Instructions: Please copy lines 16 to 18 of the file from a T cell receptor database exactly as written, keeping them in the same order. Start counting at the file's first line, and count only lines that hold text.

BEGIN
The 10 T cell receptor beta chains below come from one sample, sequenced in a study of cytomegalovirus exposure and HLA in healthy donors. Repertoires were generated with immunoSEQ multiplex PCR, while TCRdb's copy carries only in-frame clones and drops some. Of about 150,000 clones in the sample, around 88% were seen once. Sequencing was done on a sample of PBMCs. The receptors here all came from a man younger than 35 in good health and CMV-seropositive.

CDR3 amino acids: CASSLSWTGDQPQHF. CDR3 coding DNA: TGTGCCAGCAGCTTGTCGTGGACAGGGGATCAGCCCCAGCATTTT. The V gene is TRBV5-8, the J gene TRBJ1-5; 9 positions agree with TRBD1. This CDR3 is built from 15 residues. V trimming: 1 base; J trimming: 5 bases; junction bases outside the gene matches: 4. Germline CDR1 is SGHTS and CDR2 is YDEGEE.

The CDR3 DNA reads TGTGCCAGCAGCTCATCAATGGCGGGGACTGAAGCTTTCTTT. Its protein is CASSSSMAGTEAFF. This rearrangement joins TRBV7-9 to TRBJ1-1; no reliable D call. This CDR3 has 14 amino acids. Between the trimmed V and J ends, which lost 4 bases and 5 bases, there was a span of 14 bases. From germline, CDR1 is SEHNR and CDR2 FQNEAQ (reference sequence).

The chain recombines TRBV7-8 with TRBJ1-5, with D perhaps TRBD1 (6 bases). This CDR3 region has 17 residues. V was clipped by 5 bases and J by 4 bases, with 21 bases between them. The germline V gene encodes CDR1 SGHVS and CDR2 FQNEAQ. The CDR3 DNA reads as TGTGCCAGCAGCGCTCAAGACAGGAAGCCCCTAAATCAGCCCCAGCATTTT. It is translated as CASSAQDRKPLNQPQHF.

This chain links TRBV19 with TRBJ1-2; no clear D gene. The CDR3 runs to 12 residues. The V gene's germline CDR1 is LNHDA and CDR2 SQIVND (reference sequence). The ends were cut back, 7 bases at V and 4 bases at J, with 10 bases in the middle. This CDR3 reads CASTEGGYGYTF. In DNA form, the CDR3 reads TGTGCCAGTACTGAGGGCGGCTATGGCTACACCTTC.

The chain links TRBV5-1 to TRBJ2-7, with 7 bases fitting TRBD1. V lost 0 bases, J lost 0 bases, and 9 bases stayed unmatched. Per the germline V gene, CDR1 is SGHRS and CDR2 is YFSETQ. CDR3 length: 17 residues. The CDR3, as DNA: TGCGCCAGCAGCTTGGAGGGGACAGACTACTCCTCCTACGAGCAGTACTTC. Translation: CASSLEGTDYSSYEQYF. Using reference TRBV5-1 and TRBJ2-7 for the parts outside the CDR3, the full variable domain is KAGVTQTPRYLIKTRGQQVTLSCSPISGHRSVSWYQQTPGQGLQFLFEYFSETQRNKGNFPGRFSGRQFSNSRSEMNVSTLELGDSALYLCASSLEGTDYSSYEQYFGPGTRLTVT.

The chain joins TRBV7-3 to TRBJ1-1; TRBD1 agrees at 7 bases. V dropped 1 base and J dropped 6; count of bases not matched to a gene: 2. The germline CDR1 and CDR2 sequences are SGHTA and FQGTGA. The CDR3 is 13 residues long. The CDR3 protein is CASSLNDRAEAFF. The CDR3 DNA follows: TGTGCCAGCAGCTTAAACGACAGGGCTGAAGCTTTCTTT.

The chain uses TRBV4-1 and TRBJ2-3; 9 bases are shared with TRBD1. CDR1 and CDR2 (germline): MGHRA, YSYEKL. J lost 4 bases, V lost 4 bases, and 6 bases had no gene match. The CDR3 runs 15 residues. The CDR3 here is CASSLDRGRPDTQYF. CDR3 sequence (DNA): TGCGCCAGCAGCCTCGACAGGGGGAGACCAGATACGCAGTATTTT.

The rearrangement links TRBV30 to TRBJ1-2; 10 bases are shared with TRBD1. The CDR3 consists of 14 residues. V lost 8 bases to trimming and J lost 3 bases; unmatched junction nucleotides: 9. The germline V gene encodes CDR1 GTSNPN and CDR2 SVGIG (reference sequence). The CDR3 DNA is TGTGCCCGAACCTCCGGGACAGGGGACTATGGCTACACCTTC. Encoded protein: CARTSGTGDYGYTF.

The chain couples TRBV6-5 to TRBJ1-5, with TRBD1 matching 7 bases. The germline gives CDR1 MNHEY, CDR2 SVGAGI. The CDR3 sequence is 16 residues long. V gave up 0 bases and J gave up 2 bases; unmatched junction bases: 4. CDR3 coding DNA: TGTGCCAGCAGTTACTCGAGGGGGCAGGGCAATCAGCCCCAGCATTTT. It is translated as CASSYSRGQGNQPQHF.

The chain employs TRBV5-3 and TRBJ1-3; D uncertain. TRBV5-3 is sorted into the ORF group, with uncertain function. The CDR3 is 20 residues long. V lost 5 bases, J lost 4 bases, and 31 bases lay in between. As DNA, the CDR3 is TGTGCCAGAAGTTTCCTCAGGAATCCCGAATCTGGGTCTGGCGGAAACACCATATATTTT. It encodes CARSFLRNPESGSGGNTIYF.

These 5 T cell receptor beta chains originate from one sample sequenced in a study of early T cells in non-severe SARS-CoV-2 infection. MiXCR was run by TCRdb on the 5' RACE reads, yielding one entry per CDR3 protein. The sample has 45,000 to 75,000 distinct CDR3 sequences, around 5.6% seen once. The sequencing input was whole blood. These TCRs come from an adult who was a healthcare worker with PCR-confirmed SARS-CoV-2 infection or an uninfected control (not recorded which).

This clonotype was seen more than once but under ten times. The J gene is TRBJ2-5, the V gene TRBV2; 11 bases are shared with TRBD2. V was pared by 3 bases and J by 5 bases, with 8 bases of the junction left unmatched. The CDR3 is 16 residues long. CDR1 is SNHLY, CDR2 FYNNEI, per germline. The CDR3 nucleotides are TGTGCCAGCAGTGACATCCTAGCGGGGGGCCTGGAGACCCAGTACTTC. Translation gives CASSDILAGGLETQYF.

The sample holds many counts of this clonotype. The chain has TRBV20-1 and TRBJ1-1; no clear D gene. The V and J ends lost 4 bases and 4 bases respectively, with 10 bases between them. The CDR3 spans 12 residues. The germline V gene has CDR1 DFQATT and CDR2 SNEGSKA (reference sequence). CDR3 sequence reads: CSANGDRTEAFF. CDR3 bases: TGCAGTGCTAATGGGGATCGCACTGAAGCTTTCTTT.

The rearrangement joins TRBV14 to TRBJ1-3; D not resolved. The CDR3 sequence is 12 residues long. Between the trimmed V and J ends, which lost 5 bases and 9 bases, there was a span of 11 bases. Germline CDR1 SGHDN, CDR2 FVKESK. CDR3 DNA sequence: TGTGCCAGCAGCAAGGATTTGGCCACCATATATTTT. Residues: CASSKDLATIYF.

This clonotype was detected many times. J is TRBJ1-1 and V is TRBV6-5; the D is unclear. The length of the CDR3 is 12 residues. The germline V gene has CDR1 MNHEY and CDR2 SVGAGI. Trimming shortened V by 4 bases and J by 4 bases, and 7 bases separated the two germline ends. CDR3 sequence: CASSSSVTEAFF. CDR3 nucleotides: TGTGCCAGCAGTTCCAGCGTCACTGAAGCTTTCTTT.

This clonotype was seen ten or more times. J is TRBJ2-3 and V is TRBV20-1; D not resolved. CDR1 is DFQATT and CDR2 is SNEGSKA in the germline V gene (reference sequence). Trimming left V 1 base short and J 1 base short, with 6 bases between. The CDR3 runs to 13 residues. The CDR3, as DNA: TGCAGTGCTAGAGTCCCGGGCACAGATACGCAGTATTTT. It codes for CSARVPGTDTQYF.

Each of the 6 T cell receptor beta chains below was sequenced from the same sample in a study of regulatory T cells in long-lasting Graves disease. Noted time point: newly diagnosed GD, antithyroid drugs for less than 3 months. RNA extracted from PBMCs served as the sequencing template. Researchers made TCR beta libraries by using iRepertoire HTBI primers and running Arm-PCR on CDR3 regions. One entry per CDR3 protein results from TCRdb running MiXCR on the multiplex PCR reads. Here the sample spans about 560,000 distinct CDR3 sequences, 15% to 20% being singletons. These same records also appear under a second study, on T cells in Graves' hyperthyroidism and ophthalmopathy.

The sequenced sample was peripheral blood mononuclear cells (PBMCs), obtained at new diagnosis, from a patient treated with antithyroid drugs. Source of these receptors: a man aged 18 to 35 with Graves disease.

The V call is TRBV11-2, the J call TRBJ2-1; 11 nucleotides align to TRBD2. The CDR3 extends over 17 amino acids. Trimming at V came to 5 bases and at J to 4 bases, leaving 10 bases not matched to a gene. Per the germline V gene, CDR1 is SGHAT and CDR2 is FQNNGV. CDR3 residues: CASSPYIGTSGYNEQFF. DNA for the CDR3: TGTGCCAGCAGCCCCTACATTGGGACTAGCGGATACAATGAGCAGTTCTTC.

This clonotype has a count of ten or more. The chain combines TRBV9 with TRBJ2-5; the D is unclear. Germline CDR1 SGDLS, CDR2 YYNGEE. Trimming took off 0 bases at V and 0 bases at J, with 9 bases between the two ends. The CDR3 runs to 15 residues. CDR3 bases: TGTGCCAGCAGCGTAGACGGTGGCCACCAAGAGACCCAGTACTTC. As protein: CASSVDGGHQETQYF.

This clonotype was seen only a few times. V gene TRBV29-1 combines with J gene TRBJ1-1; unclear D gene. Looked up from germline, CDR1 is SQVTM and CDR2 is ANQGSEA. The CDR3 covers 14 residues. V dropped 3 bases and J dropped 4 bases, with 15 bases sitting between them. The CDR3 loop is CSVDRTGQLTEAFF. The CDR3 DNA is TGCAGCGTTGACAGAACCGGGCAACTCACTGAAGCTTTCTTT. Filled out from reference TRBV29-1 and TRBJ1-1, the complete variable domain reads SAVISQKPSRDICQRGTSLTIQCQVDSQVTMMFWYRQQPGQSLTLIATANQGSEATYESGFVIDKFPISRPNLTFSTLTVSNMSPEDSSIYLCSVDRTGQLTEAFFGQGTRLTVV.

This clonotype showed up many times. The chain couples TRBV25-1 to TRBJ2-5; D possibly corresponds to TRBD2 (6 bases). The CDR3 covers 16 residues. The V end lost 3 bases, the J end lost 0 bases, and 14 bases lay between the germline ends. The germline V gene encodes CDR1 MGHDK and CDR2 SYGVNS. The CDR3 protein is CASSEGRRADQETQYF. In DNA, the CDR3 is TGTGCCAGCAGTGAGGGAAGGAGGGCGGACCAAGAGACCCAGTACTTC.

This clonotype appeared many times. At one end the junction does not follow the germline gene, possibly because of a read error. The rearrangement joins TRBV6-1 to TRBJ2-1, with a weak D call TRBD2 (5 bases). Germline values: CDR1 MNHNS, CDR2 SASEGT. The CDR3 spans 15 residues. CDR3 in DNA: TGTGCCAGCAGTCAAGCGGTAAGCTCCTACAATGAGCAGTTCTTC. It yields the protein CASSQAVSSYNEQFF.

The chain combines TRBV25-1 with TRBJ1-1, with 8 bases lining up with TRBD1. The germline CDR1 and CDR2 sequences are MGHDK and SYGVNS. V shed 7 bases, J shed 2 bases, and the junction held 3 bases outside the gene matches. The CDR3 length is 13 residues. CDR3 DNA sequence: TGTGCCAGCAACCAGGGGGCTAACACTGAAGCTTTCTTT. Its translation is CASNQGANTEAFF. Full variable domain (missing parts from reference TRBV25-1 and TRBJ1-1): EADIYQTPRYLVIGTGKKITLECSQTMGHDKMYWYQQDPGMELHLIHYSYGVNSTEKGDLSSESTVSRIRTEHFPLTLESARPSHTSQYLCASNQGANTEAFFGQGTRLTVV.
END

This clonotype was detected many times. J is TRBJ1-1 and V is TRBV6-5; the D is unclear. The length of the CDR3 is 12 residues. The germline V gene has CDR1 MNHEY and CDR2 SVGAGI. Trimming shortened V by 4 bases and J by 4 bases, and 7 bases separated the two germline ends. CDR3 sequence: CASSSSVTEAFF. CDR3 nucleotides: TGTGCCAGCAGTTCCAGCGTCACTGAAGCTTTCTTT.

This clonotype was seen ten or more times. J is TRBJ2-3 and V is TRBV20-1; D not resolved. CDR1 is DFQATT and CDR2 is SNEGSKA in the germline V gene (reference sequence). Trimming left V 1 base short and J 1 base short, with 6 bases between. The CDR3 runs to 13 residues. The CDR3, as DNA: TGCAGTGCTAGAGTCCCGGGCACAGATACGCAGTATTTT. It codes for CSARVPGTDTQYF.

Each of the 6 T cell receptor beta chains below was sequenced from the same sample in a study of regulatory T cells in long-lasting Graves disease. Noted time point: newly diagnosed GD, antithyroid drugs for less than 3 months. RNA extracted from PBMCs served as the sequencing template. Researchers made TCR beta libraries by using iRepertoire HTBI primers and running Arm-PCR on CDR3 regions. One entry per CDR3 protein results from TCRdb running MiXCR on the multiplex PCR reads. Here the sample spans about 560,000 distinct CDR3 sequences, 15% to 20% being singletons. These same records also appear under a second study, on T cells in Graves' hyperthyroidism and ophthalmopathy.